It would be hard to argue that World of Warcraft hasn't been a huge success. Not only has it been a financial success in the MMO market, but it has introduced many new people to Massive gaming that might not have otherwise given it a shot. With their first expansion, The Burning Crusade, Blizzard has made huge advances in many areas of the game. Long-standing complaints have been addressed, and the structure of the popular title has been reinforced. The casual players have gotten a large injection of content that is both accessible and enjoyable to someone who doesn't have huge amounts of time to play. At the same time, hardcore players who thirst for new challenges on a daily basis have quite a bit of work ahead of them. This is not to say that The Burning Crusade (BC) doesn't have its pitfalls, but overall I get the feeling that this is closer to what Blizzard's World of Warcraft dream was meant to be. Read on for my opinions of this new round of addiction.
- Title: World of Warcraft: The Burning Crusade
- Developer/Publisher: Blizzard / Vivendi
- System: PC / Mac
- Genre: Massively Multiplayer Online Game
- Score: 4/5 - This game is a wonderful addition to the original World of Warcraft universe and helps to alleviate many of the "problems" that players have been complaining about for a long time. If you are burnt out on the original game, now is a good time to give it another look.
The first major improvement in the game comes with the extension of the level grind. There is a vast difference in the enjoyment of leveling a character from levels 1-60 and from 60-70. While the amount of experience is relatively comparable, the mechanisms in place make it a completely different animal. With the original game, leveling was thought of as one of the main aspects of the game and designed to take a long time to do with very little continuity or help to speed you along. Instances were designed to be for gear rewards and something you did rarely in between your bouts of leveling. With The Burning Crusade, the quests were designed to make you feel like you were accomplishing smaller tasks within a grand scheme, and they actually helped to develop the plot and a feeling that you were a part of the game rather than just trying to "beat" the game to get a level.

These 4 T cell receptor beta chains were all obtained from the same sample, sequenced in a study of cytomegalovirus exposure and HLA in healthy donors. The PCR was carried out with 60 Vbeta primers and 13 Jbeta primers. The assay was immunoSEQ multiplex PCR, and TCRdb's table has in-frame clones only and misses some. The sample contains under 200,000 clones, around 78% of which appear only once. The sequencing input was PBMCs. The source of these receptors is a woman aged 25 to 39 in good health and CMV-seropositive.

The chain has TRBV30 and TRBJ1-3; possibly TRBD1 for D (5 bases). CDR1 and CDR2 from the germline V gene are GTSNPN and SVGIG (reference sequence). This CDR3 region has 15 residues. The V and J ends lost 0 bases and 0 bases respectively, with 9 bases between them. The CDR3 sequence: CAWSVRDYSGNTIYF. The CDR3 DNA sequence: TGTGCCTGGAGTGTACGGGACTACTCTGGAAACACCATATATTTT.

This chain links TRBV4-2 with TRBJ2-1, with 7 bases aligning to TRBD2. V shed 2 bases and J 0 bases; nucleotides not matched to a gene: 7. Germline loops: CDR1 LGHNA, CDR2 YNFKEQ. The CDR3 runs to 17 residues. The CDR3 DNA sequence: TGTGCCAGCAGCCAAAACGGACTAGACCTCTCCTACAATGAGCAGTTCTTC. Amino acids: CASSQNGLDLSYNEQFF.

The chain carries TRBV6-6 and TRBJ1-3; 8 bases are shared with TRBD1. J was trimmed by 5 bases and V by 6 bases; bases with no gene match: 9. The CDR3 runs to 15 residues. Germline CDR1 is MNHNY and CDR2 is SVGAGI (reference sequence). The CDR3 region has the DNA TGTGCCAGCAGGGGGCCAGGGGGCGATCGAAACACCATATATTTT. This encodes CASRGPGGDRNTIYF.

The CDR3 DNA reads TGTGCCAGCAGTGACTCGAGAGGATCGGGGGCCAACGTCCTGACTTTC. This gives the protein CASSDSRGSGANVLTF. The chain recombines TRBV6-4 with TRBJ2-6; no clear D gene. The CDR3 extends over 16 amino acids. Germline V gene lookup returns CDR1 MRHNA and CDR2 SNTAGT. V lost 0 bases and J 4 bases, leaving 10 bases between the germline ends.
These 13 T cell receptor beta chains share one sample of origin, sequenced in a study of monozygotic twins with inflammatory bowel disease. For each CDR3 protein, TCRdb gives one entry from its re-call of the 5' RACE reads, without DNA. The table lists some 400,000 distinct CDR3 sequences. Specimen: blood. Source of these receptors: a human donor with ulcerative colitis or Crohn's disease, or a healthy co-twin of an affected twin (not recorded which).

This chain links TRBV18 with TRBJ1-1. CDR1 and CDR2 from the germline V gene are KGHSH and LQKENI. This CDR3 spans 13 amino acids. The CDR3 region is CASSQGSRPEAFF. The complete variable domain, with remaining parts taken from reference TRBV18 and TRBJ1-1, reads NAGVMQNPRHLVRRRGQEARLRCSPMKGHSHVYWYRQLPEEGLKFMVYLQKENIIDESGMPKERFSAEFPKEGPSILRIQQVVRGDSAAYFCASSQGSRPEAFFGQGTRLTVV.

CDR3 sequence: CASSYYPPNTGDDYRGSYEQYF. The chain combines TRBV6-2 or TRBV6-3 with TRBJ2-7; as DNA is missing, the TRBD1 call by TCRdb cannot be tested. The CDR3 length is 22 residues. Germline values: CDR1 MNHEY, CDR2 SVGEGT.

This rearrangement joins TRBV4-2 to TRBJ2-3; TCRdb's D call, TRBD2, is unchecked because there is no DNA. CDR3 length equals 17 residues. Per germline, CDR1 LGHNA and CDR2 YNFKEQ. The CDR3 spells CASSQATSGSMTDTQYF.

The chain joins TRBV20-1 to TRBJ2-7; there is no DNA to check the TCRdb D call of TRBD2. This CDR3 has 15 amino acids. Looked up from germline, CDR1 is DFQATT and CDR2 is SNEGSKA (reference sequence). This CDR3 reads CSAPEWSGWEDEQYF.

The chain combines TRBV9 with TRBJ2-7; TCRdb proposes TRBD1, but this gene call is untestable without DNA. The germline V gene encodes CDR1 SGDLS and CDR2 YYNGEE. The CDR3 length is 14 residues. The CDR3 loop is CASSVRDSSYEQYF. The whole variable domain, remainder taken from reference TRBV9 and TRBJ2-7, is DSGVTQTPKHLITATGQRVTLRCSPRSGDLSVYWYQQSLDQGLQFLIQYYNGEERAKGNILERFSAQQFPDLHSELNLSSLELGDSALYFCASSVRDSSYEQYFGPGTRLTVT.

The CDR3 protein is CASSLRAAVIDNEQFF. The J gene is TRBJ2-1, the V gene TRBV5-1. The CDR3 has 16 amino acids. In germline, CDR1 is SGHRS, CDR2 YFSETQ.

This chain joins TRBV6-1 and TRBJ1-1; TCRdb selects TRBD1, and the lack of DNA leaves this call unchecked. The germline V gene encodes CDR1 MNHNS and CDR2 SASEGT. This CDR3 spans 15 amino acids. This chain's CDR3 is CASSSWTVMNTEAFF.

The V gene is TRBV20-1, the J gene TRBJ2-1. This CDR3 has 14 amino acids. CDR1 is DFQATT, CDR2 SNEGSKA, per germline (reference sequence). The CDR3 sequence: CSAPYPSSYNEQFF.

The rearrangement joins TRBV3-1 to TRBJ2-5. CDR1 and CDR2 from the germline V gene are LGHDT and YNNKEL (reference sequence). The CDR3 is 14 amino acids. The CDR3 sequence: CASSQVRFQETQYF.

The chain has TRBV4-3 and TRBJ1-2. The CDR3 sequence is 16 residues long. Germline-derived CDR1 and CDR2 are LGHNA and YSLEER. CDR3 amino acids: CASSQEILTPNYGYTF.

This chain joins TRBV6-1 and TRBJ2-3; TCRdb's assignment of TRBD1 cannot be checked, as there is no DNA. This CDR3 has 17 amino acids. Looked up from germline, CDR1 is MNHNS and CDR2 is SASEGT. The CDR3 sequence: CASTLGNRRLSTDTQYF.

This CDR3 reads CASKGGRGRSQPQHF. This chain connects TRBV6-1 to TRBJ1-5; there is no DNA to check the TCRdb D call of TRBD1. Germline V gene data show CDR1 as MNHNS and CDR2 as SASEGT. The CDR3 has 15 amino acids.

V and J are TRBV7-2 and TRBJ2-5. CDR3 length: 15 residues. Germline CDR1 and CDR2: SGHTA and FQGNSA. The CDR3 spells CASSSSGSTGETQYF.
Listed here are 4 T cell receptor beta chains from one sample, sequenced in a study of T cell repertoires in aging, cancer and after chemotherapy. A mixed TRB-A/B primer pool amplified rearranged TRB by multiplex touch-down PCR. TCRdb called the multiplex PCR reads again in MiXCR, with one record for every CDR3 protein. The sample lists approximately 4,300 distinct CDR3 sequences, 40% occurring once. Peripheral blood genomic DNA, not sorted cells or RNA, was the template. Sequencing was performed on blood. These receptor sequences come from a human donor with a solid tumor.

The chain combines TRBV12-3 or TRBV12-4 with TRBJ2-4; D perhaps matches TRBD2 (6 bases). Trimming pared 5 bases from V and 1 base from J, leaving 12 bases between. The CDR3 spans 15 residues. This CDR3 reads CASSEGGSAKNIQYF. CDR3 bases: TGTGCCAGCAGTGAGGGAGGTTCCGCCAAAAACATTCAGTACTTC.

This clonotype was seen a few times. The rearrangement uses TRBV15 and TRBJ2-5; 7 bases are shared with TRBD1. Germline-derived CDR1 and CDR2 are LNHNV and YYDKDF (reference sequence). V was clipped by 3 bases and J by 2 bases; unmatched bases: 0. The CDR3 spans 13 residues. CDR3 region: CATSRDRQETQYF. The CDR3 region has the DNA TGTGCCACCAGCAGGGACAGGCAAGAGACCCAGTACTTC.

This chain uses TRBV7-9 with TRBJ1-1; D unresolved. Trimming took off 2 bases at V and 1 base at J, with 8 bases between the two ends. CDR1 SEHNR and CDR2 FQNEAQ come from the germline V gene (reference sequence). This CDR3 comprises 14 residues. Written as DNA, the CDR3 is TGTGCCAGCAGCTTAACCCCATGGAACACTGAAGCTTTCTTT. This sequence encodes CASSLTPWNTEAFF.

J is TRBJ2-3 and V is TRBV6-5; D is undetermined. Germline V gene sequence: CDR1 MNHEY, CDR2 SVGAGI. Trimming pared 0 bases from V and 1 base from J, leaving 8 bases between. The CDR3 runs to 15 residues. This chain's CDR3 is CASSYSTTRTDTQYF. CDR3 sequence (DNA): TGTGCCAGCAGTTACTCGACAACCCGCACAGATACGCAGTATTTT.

While instances may have gotten a large push in the right direction, there are still a couple of major problems that continue to crop up, preventing players from really enjoying the content that is right in front of them. The largest of these problems are instance-breaking bugs. There have been quite a few of them since launch, and while bugs are to be expected, these are taking a long time to fix. Meanwhile the customer service reps in game are doing very little to help the players deal with the bugs beyond telling them it is a known problem and sorry about your luck. Now, I realize that some people are going to try and exploit GM assistance, but there comes a time when you just need to give your customer the benefit of the doubt and help them through any problems that crop up. The other major problem attached to instances comes before you even make it to the instance. If you aren't part of a large guild with resources always at hand, it means you are going to have to try your luck with a pickup group. While the "Looking for Group" interface was a neat addition, I think Blizzard either did too much or too little depending on what they were going for. With a simple global chat channel it was very easy for players just to type what they were looking to do and for others to answer, a quick and easy solution. In fact, most servers have seen a grass roots channel emerge to move back to this functionality. With the introduction of a user interface and automation to the process, they removed the "easy" solution but didn't go far enough with the complex solution. Ultimately, the "best" answer to this problem would be to bring back the chat channel but make the user interface "grab" names and classes from that chat channel into a larger pool of people to draw from, allowing users to use both methods of communication depending on their preference.